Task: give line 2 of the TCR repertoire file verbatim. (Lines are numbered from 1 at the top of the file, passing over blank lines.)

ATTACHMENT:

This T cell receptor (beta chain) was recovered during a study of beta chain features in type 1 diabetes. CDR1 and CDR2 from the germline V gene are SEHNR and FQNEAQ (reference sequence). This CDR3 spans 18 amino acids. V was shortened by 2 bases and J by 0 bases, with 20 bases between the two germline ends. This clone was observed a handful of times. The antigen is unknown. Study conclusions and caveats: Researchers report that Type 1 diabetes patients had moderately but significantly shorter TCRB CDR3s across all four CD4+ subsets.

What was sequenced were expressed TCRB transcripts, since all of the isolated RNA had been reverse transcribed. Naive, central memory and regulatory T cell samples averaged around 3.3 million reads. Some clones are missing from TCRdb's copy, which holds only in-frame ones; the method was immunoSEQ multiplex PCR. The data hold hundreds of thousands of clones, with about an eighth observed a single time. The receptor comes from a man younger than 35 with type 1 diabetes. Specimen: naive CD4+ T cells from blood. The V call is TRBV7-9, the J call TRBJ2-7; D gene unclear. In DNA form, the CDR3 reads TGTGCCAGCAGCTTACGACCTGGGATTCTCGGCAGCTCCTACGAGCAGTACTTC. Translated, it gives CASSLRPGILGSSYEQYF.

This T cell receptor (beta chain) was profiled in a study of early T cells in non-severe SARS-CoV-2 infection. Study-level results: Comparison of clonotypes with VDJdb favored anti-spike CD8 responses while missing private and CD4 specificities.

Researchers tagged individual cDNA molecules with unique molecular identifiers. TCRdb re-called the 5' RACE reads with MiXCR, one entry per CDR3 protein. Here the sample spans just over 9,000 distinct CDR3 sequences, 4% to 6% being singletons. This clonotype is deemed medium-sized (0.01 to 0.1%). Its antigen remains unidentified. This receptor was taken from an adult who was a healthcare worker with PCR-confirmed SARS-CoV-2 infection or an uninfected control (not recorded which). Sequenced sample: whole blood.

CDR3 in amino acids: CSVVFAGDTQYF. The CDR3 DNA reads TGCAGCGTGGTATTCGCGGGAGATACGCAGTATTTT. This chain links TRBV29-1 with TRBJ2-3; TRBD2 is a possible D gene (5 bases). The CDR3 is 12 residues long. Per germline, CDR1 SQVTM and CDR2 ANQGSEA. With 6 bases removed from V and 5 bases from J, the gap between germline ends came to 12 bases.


What was sequenced were expressed TCRB transcripts, since all of the isolated RNA had been reverse transcribed. Naive, central memory and regulatory T cell samples averaged around 3.3 million reads. Some clones are missing from TCRdb's copy, which holds only in-frame ones; the method was immunoSEQ multiplex PCR. The data hold hundreds of thousands of clones, with about an eighth observed a single time. The receptor comes from a man younger than 35 with type 1 diabetes. Specimen: naive CD4+ T cells from blood. The V call is TRBV7-9, the J call TRBJ2-7; D gene unclear. In DNA form, the CDR3 reads TGTGCCAGCAGCTTACGACCTGGGATTCTCGGCAGCTCCTACGAGCAGTACTTC. Translated, it gives CASSLRPGILGSSYEQYF.